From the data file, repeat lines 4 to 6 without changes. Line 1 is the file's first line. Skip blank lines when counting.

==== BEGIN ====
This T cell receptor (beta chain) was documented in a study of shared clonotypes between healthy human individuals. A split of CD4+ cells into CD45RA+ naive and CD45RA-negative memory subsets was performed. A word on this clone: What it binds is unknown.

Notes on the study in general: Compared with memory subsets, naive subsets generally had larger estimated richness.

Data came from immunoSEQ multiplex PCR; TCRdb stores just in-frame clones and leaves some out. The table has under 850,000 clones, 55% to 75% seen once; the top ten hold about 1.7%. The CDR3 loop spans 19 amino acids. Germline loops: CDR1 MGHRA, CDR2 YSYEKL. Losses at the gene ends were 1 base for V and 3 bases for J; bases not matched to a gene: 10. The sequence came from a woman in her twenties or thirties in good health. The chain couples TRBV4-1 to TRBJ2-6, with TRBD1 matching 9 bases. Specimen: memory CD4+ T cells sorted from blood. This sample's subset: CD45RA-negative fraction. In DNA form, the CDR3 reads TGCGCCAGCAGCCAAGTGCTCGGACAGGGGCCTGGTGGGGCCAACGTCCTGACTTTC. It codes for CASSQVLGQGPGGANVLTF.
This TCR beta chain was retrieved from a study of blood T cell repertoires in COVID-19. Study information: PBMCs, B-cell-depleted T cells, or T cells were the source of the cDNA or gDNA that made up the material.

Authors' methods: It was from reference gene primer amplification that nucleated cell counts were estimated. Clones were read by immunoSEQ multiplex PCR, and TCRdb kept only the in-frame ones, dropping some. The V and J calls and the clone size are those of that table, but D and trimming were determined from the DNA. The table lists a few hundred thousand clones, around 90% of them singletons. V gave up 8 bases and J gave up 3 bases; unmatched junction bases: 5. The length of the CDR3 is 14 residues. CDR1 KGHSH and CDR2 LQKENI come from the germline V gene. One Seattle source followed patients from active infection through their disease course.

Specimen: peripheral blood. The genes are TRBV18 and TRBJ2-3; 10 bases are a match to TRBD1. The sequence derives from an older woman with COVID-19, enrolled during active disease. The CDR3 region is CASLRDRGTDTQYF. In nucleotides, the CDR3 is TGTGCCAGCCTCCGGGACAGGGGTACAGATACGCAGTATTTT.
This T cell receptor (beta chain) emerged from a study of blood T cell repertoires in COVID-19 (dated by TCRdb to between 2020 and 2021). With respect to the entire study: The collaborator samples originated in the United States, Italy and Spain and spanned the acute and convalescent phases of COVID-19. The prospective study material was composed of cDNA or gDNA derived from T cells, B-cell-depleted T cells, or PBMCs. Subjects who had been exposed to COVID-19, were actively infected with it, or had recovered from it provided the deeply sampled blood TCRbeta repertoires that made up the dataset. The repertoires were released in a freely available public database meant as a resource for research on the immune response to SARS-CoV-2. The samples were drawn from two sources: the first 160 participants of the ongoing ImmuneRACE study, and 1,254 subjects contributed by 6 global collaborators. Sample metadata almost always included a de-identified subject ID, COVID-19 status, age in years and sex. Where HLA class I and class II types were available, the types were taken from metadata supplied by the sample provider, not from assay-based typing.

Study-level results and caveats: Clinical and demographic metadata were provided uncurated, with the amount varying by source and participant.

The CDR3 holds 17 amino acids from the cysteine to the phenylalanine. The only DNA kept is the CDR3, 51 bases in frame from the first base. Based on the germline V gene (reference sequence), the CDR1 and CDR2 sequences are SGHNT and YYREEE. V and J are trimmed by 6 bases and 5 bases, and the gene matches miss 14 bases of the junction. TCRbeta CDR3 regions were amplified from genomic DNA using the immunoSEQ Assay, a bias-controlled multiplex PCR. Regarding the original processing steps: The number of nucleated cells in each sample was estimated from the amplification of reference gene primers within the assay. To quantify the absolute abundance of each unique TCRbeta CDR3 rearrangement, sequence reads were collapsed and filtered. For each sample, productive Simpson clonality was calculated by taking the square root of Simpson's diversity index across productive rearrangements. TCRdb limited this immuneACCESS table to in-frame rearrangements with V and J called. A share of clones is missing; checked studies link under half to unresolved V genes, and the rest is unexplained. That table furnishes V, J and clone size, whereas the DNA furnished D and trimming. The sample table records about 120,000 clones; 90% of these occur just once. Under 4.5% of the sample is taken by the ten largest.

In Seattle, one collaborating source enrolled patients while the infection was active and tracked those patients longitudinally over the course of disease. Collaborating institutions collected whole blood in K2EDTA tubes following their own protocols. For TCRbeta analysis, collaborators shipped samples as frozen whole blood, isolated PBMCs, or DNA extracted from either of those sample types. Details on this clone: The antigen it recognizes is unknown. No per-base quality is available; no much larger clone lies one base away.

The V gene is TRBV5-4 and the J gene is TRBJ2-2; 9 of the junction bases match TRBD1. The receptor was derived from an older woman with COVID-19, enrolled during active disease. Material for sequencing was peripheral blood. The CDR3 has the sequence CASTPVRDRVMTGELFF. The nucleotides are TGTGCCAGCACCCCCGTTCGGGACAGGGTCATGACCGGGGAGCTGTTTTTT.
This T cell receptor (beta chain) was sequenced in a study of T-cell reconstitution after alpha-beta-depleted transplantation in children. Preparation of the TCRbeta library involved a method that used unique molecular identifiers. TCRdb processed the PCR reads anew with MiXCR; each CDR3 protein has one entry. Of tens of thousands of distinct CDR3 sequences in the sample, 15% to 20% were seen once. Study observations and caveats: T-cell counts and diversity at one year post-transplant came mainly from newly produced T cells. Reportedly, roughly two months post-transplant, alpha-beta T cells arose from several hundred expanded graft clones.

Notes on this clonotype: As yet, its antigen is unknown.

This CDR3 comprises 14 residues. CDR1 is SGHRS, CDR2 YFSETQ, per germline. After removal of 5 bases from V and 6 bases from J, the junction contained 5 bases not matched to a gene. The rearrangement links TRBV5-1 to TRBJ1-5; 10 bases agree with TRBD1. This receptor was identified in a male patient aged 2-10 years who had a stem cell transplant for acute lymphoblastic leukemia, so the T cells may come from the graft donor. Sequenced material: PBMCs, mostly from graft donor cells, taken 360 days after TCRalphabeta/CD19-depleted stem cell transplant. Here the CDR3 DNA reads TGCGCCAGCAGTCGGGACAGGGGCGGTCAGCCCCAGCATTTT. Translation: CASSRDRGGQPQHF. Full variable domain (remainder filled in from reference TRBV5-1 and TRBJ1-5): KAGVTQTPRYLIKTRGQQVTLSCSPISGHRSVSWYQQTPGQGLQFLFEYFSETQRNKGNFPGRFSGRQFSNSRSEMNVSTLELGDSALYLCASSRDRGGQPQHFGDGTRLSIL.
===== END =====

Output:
This TCR beta chain was retrieved from a study of blood T cell repertoires in COVID-19. Study information: PBMCs, B-cell-depleted T cells, or T cells were the source of the cDNA or gDNA that made up the material.

Authors' methods: It was from reference gene primer amplification that nucleated cell counts were estimated. Clones were read by immunoSEQ multiplex PCR, and TCRdb kept only the in-frame ones, dropping some. The V and J calls and the clone size are those of that table, but D and trimming were determined from the DNA. The table lists a few hundred thousand clones, around 90% of them singletons. V gave up 8 bases and J gave up 3 bases; unmatched junction bases: 5. The length of the CDR3 is 14 residues. CDR1 KGHSH and CDR2 LQKENI come from the germline V gene. One Seattle source followed patients from active infection through their disease course.

Specimen: peripheral blood. The genes are TRBV18 and TRBJ2-3; 10 bases are a match to TRBD1. The sequence derives from an older woman with COVID-19, enrolled during active disease. The CDR3 region is CASLRDRGTDTQYF. In nucleotides, the CDR3 is TGTGCCAGCCTCCGGGACAGGGGTACAGATACGCAGTATTTT.